Development and Validation of a Scoring System to Predict Outcomes of Patients with Primary Biliary Cirrhosis Receiving Ursodeoxycholic Acid Therapy

Willem J. Lammers, Gideon M. Hirschfield, Christophe Corpechot, Frederik Nevens, Keith D. Lindor, Harry L A Janssen, Annarosa Floreani, Cyriel Y. Ponsioen, Marlyn J. Mayo, Pietro Invernizzi, Pier M. Battezzati, Albert Parés, Andrew K. Burroughs, Andrew L. Mason, Kris V. Kowdley, Teru Kumagi, Maren H. Harms, Palak J. Trivedi, Raoul Poupon, Angela CheungAna Lleo, Llorenç Caballeria, Bettina E. Hansen, Henk R. Van Buuren

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Abstract

Background & Aims Approaches to risk stratification for patients with primary biliary cirrhosis (PBC) are limited, single-center based, and often dichotomous. We aimed to develop and validate a better model for determining prognoses of patients with PBC. Methods We performed an international, multicenter meta-analysis of 4119 patients with PBC treated with ursodeoxycholic acid at liver centers in 8 European and North American countries. Patients were randomly assigned to derivation (n = 2488 [60%]) and validation cohorts (n = 1631 [40%]). A risk score (GLOBE score) to predict transplantation-free survival was developed and validated with univariate and multivariable Cox regression analyses using clinical and biochemical variables obtained after 1 year of ursodeoxycholic acid therapy. Risk score outcomes were compared with the survival of age-, sex-, and calendar time-matched members of the general population. The prognostic ability of the GLOBE score was evaluated alongside those of the Barcelona, Paris-1, Rotterdam, Toronto, and Paris-2 criteria. Results Age (hazard ratio = 1.05; 95% confidence interval [CI]: 1.04-1.06; P <.0001); levels of bilirubin (hazard ratio = 2.56; 95% CI: 2.22-2.95; P <.0001), albumin (hazard ratio = 0.10; 95% CI: 0.05-0.24; P <.0001), and alkaline phosphatase (hazard ratio = 1.40; 95% CI: 1.18-1.67; P =.0002); and platelet count (hazard ratio/10 units decrease = 0.97; 95% CI: 0.96-0.99; P <.0001) were all independently associated with death or liver transplantation (C-statistic derivation, 0.81; 95% CI: 0.79-0.83, and validation cohort, 0.82; 95% CI: 0.79-0.84). Patients with risk scores >0.30 had significantly shorter times of transplant-free survival than matched healthy individuals (P <.0001). The GLOBE score identified patients who would survive for 5 years and 10 years (responders) with positive predictive values of 98% and 88%, respectively. Up to 22% and 21% of events and nonevents, respectively, 10 years after initiation of treatment were correctly reclassified in comparison with earlier proposed criteria. In subgroups of patients aged <45, 45-52, 52-58, 58-66, and ≤66 years, age-specific GLOBE-score thresholds beyond which survival significantly deviated from matched healthy individuals were -0.52, 0.01, 0.60, 1.01 and 1.69, respectively. Transplant-free survival could still be accurately calculated by the GLOBE score with laboratory values collected at 2-5 years after treatment. Conclusions We developed and validated scoring system (the GLOBE score) to predict transplant-free survival of ursodeoxycholic acid-treated patients with PBC. This score might be used to select strategies for treatment and care.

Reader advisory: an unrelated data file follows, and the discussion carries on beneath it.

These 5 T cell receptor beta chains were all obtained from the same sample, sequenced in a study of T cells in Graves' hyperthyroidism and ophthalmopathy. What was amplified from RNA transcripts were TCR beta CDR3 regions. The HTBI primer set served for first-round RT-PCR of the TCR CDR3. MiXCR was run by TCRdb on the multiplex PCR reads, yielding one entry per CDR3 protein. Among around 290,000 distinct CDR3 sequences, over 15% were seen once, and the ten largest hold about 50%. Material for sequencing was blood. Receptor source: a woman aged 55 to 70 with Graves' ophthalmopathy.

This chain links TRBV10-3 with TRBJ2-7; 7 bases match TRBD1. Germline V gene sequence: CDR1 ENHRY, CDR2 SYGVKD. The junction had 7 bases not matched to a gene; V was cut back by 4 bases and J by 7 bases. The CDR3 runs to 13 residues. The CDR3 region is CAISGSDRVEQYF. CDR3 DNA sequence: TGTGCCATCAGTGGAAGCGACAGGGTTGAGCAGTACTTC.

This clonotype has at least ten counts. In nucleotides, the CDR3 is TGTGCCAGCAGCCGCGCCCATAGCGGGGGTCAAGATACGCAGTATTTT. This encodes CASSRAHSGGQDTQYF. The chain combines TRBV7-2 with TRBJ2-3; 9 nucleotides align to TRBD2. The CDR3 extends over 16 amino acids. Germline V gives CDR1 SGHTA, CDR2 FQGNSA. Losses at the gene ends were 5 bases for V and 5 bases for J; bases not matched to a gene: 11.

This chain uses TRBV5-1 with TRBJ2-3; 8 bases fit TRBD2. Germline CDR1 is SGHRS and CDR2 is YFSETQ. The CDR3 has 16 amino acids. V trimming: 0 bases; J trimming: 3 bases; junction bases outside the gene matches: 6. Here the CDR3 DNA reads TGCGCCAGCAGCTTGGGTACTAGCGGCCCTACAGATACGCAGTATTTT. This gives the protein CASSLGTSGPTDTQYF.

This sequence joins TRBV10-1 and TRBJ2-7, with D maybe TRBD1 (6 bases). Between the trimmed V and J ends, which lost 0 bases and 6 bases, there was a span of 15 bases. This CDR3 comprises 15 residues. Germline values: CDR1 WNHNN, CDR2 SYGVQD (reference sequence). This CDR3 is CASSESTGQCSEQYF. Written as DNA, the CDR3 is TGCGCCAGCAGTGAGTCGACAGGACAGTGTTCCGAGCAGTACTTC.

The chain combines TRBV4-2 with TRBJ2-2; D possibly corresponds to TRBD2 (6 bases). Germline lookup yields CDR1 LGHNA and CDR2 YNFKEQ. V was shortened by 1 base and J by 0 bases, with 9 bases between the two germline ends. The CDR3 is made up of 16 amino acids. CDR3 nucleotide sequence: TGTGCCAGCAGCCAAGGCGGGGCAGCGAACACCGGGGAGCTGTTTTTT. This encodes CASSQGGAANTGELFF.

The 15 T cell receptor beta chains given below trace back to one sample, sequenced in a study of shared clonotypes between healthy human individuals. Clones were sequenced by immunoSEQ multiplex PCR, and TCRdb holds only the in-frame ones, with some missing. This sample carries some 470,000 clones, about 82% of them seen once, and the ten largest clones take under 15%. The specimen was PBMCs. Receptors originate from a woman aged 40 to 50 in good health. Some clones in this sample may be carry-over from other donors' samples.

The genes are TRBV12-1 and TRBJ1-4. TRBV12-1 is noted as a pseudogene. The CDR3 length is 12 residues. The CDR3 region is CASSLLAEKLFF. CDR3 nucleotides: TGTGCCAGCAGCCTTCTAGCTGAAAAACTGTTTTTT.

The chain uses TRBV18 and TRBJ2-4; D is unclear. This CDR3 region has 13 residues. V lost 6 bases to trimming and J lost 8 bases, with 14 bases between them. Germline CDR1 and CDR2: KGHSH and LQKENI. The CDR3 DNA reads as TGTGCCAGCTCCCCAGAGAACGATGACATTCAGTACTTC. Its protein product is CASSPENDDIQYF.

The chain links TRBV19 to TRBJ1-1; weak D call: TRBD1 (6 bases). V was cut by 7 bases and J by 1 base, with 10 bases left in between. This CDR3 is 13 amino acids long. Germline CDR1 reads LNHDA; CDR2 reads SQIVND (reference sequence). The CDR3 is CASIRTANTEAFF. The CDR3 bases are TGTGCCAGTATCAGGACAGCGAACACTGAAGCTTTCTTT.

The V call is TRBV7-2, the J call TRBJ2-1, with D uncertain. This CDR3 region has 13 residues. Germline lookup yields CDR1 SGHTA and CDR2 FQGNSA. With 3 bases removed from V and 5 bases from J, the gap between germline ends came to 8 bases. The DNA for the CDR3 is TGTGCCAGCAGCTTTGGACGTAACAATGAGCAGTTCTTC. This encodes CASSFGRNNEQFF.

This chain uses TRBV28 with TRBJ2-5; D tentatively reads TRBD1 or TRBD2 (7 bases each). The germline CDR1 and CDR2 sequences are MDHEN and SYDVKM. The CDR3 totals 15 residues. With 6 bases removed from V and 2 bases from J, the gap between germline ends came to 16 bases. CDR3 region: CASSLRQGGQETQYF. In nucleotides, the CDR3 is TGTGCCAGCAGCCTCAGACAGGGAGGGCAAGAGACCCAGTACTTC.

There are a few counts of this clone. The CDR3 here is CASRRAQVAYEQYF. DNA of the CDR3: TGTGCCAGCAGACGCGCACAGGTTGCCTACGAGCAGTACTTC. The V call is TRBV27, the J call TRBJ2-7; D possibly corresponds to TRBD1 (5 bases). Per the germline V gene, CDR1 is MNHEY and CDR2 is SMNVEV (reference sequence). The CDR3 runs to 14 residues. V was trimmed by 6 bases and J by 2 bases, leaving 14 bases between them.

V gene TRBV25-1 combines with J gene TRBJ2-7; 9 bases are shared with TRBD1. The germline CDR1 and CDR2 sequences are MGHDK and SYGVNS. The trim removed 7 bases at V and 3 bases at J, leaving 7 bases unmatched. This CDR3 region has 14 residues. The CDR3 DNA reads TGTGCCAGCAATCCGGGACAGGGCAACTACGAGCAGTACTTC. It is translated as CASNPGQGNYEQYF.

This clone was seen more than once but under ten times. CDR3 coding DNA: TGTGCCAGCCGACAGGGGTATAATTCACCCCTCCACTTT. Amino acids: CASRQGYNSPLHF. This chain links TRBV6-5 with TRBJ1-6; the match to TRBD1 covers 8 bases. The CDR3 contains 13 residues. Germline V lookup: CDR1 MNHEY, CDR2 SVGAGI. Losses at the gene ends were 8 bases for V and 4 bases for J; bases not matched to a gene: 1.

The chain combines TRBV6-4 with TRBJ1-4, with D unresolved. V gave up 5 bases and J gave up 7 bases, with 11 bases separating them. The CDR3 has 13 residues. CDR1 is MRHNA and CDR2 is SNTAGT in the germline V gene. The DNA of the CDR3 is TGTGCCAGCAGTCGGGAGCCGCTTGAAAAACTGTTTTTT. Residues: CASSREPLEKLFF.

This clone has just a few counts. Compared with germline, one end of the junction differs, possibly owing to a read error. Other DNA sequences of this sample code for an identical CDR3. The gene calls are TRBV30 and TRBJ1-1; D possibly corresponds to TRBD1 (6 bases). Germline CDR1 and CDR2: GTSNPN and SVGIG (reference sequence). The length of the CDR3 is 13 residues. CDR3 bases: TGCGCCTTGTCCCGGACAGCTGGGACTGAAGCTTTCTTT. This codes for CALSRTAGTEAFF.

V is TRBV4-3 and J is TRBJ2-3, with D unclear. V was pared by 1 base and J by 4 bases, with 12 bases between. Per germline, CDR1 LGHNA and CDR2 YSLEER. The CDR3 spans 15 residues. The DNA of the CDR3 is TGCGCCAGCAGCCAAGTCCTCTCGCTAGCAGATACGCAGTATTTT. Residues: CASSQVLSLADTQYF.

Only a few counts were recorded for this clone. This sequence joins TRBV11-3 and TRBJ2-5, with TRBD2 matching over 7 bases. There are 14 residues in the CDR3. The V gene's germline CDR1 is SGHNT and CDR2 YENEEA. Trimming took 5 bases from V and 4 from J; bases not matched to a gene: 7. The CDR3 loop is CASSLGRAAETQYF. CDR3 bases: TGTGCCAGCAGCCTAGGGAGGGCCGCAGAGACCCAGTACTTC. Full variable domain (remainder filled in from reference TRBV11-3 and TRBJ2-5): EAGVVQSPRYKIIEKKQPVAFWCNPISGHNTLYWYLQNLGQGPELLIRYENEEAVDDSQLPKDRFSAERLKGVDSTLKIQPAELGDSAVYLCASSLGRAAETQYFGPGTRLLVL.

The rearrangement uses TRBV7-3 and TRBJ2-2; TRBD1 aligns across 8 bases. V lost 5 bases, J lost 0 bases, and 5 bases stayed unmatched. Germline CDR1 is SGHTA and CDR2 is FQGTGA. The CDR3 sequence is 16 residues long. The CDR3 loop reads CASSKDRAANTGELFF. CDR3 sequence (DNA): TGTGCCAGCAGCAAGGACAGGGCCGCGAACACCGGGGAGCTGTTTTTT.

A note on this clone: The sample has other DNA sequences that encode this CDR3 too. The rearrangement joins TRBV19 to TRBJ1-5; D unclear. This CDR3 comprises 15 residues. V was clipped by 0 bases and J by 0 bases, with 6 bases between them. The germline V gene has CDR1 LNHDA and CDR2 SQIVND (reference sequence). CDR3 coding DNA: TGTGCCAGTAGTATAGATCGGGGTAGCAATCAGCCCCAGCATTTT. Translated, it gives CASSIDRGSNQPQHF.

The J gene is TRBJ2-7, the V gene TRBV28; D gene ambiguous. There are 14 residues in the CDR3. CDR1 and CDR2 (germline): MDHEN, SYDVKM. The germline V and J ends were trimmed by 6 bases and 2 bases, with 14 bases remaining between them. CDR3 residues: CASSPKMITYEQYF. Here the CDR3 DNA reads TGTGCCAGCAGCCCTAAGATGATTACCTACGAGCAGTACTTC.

Original languageEnglish (US)
Pages (from-to)1804-1812.e4
JournalGastroenterology
Volume149
Issue number7
DOIs
StatePublished - Dec 1 2015

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Keywords

  • Autoimmune Liver Disease
  • Cholestasis
  • Predictive Factor
  • Prognosis

ASJC Scopus subject areas

  • Hepatology
  • Gastroenterology

Cite this

Lammers, W. J., Hirschfield, G. M., Corpechot, C., Nevens, F., Lindor, K. D., Janssen, H. L. A., Floreani, A., Ponsioen, C. Y., Mayo, M. J., Invernizzi, P., Battezzati, P. M., Parés, A., Burroughs, A. K., Mason, A. L., Kowdley, K. V., Kumagi, T., Harms, M. H., Trivedi, P. J., Poupon, R., ... Van Buuren, H. R. (2015). Development and Validation of a Scoring System to Predict Outcomes of Patients with Primary Biliary Cirrhosis Receiving Ursodeoxycholic Acid Therapy. Gastroenterology, 149(7), 1804-1812.e4. https://doi.org/10.1053/j.gastro.2015.07.061